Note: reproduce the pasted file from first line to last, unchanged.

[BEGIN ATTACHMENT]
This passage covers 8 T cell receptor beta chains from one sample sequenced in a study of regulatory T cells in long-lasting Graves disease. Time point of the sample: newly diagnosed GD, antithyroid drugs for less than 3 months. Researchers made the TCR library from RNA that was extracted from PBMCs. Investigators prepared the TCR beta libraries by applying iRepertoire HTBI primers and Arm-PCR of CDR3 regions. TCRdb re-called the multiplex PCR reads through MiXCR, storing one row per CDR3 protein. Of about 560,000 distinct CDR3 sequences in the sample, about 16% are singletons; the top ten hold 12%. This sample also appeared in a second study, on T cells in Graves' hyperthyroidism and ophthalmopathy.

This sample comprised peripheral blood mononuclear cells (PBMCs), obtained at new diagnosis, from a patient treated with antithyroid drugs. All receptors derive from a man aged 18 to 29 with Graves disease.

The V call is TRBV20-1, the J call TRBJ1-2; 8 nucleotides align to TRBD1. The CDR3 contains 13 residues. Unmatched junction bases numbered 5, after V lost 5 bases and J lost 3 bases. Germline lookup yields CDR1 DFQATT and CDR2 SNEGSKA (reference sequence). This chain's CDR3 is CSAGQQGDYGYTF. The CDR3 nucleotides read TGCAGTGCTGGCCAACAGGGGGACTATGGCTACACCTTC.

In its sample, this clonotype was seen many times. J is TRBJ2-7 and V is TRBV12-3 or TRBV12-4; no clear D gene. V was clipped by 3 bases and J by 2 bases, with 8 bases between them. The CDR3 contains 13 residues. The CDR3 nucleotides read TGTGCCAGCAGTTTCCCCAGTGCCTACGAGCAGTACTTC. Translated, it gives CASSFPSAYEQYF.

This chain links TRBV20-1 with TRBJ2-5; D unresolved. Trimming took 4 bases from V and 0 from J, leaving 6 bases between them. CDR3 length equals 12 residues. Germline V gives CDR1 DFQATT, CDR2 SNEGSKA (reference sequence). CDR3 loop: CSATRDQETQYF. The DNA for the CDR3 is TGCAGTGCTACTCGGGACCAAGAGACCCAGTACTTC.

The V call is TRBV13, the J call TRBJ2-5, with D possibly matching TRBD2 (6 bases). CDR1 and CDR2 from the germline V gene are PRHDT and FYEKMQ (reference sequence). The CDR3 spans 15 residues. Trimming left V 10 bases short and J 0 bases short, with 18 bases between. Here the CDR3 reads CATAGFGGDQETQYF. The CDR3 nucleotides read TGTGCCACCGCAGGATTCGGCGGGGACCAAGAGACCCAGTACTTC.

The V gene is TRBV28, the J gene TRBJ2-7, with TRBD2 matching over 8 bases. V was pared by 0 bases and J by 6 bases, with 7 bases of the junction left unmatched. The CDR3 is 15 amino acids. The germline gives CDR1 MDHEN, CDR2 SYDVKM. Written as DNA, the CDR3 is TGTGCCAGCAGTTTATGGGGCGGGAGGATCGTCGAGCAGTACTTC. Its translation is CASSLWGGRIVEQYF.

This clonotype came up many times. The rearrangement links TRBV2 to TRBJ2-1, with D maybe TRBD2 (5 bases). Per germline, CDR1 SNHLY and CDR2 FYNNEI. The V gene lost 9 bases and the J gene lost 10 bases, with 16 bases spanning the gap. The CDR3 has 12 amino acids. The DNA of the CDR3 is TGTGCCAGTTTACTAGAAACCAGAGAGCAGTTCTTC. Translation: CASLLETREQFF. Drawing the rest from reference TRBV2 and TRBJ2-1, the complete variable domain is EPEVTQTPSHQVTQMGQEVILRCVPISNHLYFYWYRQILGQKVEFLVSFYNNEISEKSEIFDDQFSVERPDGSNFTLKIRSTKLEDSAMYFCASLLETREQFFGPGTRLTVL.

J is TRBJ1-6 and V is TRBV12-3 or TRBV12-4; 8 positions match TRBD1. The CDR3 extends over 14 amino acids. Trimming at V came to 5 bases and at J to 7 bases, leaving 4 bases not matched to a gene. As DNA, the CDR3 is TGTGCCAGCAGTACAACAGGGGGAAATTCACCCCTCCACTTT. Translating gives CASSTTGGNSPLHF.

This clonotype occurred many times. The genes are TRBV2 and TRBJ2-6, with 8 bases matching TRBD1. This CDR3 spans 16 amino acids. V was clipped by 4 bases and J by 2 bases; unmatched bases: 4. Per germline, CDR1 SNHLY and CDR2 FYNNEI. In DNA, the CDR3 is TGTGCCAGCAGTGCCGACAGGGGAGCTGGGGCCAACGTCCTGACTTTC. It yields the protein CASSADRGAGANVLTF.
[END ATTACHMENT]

This passage covers 8 T cell receptor beta chains from one sample sequenced in a study of regulatory T cells in long-lasting Graves disease. Time point of the sample: newly diagnosed GD, antithyroid drugs for less than 3 months. Researchers made the TCR library from RNA that was extracted from PBMCs. Investigators prepared the TCR beta libraries by applying iRepertoire HTBI primers and Arm-PCR of CDR3 regions. TCRdb re-called the multiplex PCR reads through MiXCR, storing one row per CDR3 protein. Of about 560,000 distinct CDR3 sequences in the sample, about 16% are singletons; the top ten hold 12%. This sample also appeared in a second study, on T cells in Graves' hyperthyroidism and ophthalmopathy.

This sample comprised peripheral blood mononuclear cells (PBMCs), obtained at new diagnosis, from a patient treated with antithyroid drugs. All receptors derive from a man aged 18 to 29 with Graves disease.

The V call is TRBV20-1, the J call TRBJ1-2; 8 nucleotides align to TRBD1. The CDR3 contains 13 residues. Unmatched junction bases numbered 5, after V lost 5 bases and J lost 3 bases. Germline lookup yields CDR1 DFQATT and CDR2 SNEGSKA (reference sequence). This chain's CDR3 is CSAGQQGDYGYTF. The CDR3 nucleotides read TGCAGTGCTGGCCAACAGGGGGACTATGGCTACACCTTC.

In its sample, this clonotype was seen many times. J is TRBJ2-7 and V is TRBV12-3 or TRBV12-4; no clear D gene. V was clipped by 3 bases and J by 2 bases, with 8 bases between them. The CDR3 contains 13 residues. The CDR3 nucleotides read TGTGCCAGCAGTTTCCCCAGTGCCTACGAGCAGTACTTC. Translated, it gives CASSFPSAYEQYF.

This chain links TRBV20-1 with TRBJ2-5; D unresolved. Trimming took 4 bases from V and 0 from J, leaving 6 bases between them. CDR3 length equals 12 residues. Germline V gives CDR1 DFQATT, CDR2 SNEGSKA (reference sequence). CDR3 loop: CSATRDQETQYF. The DNA for the CDR3 is TGCAGTGCTACTCGGGACCAAGAGACCCAGTACTTC.

The V call is TRBV13, the J call TRBJ2-5, with D possibly matching TRBD2 (6 bases). CDR1 and CDR2 from the germline V gene are PRHDT and FYEKMQ (reference sequence). The CDR3 spans 15 residues. Trimming left V 10 bases short and J 0 bases short, with 18 bases between. Here the CDR3 reads CATAGFGGDQETQYF. The CDR3 nucleotides read TGTGCCACCGCAGGATTCGGCGGGGACCAAGAGACCCAGTACTTC.

The V gene is TRBV28, the J gene TRBJ2-7, with TRBD2 matching over 8 bases. V was pared by 0 bases and J by 6 bases, with 7 bases of the junction left unmatched. The CDR3 is 15 amino acids. The germline gives CDR1 MDHEN, CDR2 SYDVKM. Written as DNA, the CDR3 is TGTGCCAGCAGTTTATGGGGCGGGAGGATCGTCGAGCAGTACTTC. Its translation is CASSLWGGRIVEQYF.

This clonotype came up many times. The rearrangement links TRBV2 to TRBJ2-1, with D maybe TRBD2 (5 bases). Per germline, CDR1 SNHLY and CDR2 FYNNEI. The V gene lost 9 bases and the J gene lost 10 bases, with 16 bases spanning the gap. The CDR3 has 12 amino acids. The DNA of the CDR3 is TGTGCCAGTTTACTAGAAACCAGAGAGCAGTTCTTC. Translation: CASLLETREQFF. Drawing the rest from reference TRBV2 and TRBJ2-1, the complete variable domain is EPEVTQTPSHQVTQMGQEVILRCVPISNHLYFYWYRQILGQKVEFLVSFYNNEISEKSEIFDDQFSVERPDGSNFTLKIRSTKLEDSAMYFCASLLETREQFFGPGTRLTVL.

J is TRBJ1-6 and V is TRBV12-3 or TRBV12-4; 8 positions match TRBD1. The CDR3 extends over 14 amino acids. Trimming at V came to 5 bases and at J to 7 bases, leaving 4 bases not matched to a gene. As DNA, the CDR3 is TGTGCCAGCAGTACAACAGGGGGAAATTCACCCCTCCACTTT. Translating gives CASSTTGGNSPLHF.

This clonotype occurred many times. The genes are TRBV2 and TRBJ2-6, with 8 bases matching TRBD1. This CDR3 spans 16 amino acids. V was clipped by 4 bases and J by 2 bases; unmatched bases: 4. Per germline, CDR1 SNHLY and CDR2 FYNNEI. In DNA, the CDR3 is TGTGCCAGCAGTGCCGACAGGGGAGCTGGGGCCAACGTCCTGACTTTC. It yields the protein CASSADRGAGANVLTF.